When the differential casing 21 is rotated, lubricant is introduced into the oil sumps 101 from the outside along the two helical oil grooves 81 and 83 formed in the inner circumferential surfaces of the boss portions 49 and 51 of the differential casing 21 and along the cut-off spline portions formed between the two side gears 35 and 37 and the left and right output shafts. Therefore, the lubricant stored in the oil sumps 101 can lubricate the centering sliding portions between the thrust block 97 and the two side gears 35 and 37 for prevention of seizure. Further, the lubricant stored in the oil sumps 101 is moved outward due to a centrifugal force of the side gears 35 and 37 to lubricate the two opposing inner end surfaces of the two side gears 35 and 37 for prevention of seizure, so that it is possible to stabilize the differential limiting force.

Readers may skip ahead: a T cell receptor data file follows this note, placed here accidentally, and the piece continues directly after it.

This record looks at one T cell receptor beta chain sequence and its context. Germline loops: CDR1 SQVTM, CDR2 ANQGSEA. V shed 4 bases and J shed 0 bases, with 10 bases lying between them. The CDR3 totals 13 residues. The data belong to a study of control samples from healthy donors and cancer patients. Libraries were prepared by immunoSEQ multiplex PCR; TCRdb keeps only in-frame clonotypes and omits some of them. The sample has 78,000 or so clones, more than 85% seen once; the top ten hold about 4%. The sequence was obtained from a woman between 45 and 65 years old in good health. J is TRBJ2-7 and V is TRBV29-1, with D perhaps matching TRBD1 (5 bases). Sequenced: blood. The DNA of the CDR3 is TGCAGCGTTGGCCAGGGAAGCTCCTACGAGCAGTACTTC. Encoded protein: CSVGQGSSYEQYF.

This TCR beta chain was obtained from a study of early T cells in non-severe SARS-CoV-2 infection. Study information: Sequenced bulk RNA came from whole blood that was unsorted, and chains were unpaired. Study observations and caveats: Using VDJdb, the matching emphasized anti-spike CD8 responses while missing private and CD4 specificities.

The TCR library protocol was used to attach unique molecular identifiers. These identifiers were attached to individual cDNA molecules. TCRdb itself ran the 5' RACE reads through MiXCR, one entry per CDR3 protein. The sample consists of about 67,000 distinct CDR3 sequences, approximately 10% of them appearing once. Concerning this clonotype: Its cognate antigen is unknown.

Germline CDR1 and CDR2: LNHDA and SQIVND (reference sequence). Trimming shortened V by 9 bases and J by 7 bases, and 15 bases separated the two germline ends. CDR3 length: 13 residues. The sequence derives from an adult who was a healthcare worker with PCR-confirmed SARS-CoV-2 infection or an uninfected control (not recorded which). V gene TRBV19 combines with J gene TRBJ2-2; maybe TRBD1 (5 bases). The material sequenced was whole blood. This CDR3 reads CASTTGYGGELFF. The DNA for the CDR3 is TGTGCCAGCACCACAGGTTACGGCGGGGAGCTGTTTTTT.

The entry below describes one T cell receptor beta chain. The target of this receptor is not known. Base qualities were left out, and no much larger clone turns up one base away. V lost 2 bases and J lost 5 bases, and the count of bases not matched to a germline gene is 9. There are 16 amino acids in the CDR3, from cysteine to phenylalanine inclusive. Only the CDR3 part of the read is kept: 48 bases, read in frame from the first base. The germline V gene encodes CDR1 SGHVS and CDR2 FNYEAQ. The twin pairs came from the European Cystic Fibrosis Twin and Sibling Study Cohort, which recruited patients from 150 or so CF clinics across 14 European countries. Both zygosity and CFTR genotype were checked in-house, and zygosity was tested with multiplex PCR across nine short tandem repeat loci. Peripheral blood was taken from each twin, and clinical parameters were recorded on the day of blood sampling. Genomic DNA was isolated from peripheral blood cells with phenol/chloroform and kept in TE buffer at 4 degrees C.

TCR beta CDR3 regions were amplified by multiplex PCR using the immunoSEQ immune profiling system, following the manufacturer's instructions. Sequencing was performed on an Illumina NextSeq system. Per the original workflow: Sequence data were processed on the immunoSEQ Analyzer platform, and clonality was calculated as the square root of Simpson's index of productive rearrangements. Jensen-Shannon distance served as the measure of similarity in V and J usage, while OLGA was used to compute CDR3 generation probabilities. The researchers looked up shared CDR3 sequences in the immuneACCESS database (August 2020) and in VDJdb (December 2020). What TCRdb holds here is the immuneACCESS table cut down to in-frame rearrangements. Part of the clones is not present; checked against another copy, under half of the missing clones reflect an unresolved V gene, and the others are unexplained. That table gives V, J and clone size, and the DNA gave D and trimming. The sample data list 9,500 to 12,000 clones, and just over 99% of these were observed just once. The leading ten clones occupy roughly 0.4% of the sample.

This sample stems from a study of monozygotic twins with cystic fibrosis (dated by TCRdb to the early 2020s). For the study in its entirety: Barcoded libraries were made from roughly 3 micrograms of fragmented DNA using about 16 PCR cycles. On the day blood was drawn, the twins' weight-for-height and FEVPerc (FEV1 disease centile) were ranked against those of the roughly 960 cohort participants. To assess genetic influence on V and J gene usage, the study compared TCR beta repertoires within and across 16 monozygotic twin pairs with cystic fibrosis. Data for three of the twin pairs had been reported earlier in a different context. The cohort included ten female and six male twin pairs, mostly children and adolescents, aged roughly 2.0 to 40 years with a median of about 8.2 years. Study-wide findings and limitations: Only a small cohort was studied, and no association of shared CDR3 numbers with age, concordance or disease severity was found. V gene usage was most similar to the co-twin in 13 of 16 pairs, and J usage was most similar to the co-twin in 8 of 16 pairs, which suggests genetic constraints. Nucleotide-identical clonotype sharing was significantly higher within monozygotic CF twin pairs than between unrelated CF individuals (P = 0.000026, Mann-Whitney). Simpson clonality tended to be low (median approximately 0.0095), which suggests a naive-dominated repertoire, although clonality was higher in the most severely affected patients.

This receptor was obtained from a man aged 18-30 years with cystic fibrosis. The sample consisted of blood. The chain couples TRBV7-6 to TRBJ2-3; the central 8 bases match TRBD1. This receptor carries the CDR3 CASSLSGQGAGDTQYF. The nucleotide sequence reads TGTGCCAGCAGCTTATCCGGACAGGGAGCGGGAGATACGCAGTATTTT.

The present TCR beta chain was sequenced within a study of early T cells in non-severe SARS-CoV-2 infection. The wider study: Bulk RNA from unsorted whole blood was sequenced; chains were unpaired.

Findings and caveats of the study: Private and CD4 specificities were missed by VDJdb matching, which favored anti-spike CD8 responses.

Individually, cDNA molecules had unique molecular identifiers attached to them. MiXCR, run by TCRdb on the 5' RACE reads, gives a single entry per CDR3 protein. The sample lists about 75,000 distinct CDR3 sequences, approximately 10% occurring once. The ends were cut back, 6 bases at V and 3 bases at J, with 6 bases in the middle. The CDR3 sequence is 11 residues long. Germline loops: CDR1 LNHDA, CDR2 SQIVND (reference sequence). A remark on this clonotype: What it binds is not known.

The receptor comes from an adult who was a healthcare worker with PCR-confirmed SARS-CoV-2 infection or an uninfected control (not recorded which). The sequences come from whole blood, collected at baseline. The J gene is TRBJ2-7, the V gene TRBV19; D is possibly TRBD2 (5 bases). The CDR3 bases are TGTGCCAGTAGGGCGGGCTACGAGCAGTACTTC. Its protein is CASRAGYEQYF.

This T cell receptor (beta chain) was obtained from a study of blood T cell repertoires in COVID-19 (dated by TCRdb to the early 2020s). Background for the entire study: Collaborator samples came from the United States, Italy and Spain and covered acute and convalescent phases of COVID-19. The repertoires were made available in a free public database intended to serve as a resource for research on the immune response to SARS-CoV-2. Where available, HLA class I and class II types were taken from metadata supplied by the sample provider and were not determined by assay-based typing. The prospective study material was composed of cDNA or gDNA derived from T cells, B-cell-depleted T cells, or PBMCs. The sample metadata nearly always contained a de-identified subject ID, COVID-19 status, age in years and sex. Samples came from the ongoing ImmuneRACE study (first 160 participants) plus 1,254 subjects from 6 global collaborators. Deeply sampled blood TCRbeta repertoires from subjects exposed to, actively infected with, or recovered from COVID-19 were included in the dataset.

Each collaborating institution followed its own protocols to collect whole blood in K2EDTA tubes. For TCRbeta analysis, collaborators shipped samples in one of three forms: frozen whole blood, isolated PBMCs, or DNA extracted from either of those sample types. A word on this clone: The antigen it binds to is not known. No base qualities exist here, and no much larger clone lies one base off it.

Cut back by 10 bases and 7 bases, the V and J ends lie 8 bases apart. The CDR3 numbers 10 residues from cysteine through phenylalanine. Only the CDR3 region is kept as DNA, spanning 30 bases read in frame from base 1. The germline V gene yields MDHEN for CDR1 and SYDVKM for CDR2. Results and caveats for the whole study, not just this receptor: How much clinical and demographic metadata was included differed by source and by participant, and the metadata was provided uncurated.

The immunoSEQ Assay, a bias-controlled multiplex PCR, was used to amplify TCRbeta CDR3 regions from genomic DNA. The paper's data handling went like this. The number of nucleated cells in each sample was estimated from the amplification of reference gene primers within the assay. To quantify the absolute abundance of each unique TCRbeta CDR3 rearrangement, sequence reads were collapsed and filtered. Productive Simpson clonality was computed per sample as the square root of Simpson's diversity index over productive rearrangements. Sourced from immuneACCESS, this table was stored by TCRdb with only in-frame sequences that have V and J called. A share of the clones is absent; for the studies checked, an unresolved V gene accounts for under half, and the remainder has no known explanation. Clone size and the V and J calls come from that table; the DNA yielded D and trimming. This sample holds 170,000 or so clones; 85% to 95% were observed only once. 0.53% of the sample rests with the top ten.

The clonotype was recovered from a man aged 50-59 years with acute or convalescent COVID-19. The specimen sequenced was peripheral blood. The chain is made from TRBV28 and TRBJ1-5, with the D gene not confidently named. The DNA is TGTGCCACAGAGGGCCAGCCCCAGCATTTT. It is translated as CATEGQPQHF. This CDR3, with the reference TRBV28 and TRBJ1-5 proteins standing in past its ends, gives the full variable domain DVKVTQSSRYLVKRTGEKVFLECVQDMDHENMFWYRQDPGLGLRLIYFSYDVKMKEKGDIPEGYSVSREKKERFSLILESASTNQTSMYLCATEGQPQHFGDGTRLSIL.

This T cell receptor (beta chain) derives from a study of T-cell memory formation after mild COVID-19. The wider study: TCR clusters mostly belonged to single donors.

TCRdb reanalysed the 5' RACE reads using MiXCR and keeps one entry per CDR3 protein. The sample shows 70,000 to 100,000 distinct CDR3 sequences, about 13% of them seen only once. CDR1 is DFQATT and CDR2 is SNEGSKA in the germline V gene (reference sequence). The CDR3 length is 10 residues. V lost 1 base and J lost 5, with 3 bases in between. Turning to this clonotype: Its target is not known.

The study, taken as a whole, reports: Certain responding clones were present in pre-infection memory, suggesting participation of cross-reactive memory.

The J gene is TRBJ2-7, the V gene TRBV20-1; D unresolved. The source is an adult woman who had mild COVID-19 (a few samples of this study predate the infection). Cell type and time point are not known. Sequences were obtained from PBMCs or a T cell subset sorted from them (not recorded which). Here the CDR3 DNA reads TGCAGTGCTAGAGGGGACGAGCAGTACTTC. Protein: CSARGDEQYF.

In this case, since there exists a difference (D1-D2) between the outer diameter of the thrust block 97 and the inner diameter of the boss portions 39 and 41 of the side gears 35 and 37, lubricant can be introduced smoothly into the oil sumps 101 of the thrust block 97. Further, since the axial grooves 99 of the thrust block 97 are formed all over the outer circumferential surface of the thrust block 97, lubricant can be supplied uniformly to the two opposing end surfaces of the two side gears 35 and 37. Thus, it is possible to prevent the thrust block 97 from being worn off locally.

Further, since the oil sumps 101 are formed by the axial grooves 99 formed all over the surface of the thrust block 97, a large amount of lubricant can be stored and thereby the lubrication effect can be increased sufficiently. Further, since the axial grooves 99 can be machined easily by punching out the thrust block 97, the manufacturing cost of the thrust block 97 is relatively low.